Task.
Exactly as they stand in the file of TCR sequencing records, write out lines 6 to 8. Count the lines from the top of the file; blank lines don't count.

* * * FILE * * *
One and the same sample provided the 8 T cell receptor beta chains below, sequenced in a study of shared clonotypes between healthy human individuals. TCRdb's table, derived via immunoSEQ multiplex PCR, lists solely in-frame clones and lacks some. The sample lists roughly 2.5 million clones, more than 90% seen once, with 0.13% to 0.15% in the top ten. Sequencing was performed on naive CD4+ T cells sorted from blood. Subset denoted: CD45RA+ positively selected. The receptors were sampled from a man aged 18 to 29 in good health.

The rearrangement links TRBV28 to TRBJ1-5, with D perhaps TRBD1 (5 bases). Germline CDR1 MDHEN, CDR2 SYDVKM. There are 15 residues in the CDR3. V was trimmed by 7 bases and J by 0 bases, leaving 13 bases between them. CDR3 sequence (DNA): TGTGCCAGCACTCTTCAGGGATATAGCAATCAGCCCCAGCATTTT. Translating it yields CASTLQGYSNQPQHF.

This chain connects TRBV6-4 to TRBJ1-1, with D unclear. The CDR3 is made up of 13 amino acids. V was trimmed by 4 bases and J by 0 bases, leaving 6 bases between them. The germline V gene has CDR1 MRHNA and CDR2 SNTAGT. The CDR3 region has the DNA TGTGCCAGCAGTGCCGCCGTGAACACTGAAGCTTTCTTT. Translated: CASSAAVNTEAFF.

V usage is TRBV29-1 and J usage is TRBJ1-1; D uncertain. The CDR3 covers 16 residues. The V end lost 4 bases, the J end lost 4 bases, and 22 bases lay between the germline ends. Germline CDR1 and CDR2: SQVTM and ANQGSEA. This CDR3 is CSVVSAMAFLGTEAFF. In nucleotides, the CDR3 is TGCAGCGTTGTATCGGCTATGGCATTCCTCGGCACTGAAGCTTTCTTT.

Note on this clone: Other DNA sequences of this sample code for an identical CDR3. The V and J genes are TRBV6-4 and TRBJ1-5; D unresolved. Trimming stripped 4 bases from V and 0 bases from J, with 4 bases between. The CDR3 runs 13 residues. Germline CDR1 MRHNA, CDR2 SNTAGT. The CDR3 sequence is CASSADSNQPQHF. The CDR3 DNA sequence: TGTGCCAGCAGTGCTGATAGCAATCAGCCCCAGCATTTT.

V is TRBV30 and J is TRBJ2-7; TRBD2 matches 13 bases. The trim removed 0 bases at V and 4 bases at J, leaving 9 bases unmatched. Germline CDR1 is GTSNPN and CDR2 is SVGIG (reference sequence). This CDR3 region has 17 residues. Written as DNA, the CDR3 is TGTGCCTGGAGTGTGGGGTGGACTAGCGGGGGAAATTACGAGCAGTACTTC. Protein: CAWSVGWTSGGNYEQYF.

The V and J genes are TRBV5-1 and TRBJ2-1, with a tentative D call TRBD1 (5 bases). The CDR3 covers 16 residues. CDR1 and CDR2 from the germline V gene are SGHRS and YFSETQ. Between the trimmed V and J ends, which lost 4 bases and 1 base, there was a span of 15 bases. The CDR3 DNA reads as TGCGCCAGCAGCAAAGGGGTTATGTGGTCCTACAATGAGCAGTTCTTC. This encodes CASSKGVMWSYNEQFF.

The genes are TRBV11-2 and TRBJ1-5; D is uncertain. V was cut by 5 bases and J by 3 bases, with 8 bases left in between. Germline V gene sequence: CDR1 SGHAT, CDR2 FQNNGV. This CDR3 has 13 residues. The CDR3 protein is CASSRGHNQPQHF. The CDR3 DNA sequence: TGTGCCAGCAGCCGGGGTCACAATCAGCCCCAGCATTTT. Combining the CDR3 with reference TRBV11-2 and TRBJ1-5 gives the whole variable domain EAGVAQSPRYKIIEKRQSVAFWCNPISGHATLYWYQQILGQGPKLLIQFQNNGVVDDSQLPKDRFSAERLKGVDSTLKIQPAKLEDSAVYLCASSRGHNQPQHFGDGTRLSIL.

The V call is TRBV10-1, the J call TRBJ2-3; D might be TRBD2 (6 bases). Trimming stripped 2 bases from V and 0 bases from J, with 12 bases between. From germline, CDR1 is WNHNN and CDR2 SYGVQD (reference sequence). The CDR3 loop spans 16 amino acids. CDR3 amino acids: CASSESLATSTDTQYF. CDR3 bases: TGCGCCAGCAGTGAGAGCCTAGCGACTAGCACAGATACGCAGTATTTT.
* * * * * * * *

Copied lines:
V is TRBV30 and J is TRBJ2-7; TRBD2 matches 13 bases. The trim removed 0 bases at V and 4 bases at J, leaving 9 bases unmatched. Germline CDR1 is GTSNPN and CDR2 is SVGIG (reference sequence). This CDR3 region has 17 residues. Written as DNA, the CDR3 is TGTGCCTGGAGTGTGGGGTGGACTAGCGGGGGAAATTACGAGCAGTACTTC. Protein: CAWSVGWTSGGNYEQYF.

The V and J genes are TRBV5-1 and TRBJ2-1, with a tentative D call TRBD1 (5 bases). The CDR3 covers 16 residues. CDR1 and CDR2 from the germline V gene are SGHRS and YFSETQ. Between the trimmed V and J ends, which lost 4 bases and 1 base, there was a span of 15 bases. The CDR3 DNA reads as TGCGCCAGCAGCAAAGGGGTTATGTGGTCCTACAATGAGCAGTTCTTC. This encodes CASSKGVMWSYNEQFF.

The genes are TRBV11-2 and TRBJ1-5; D is uncertain. V was cut by 5 bases and J by 3 bases, with 8 bases left in between. Germline V gene sequence: CDR1 SGHAT, CDR2 FQNNGV. This CDR3 has 13 residues. The CDR3 protein is CASSRGHNQPQHF. The CDR3 DNA sequence: TGTGCCAGCAGCCGGGGTCACAATCAGCCCCAGCATTTT. Combining the CDR3 with reference TRBV11-2 and TRBJ1-5 gives the whole variable domain EAGVAQSPRYKIIEKRQSVAFWCNPISGHATLYWYQQILGQGPKLLIQFQNNGVVDDSQLPKDRFSAERLKGVDSTLKIQPAKLEDSAVYLCASSRGHNQPQHFGDGTRLSIL.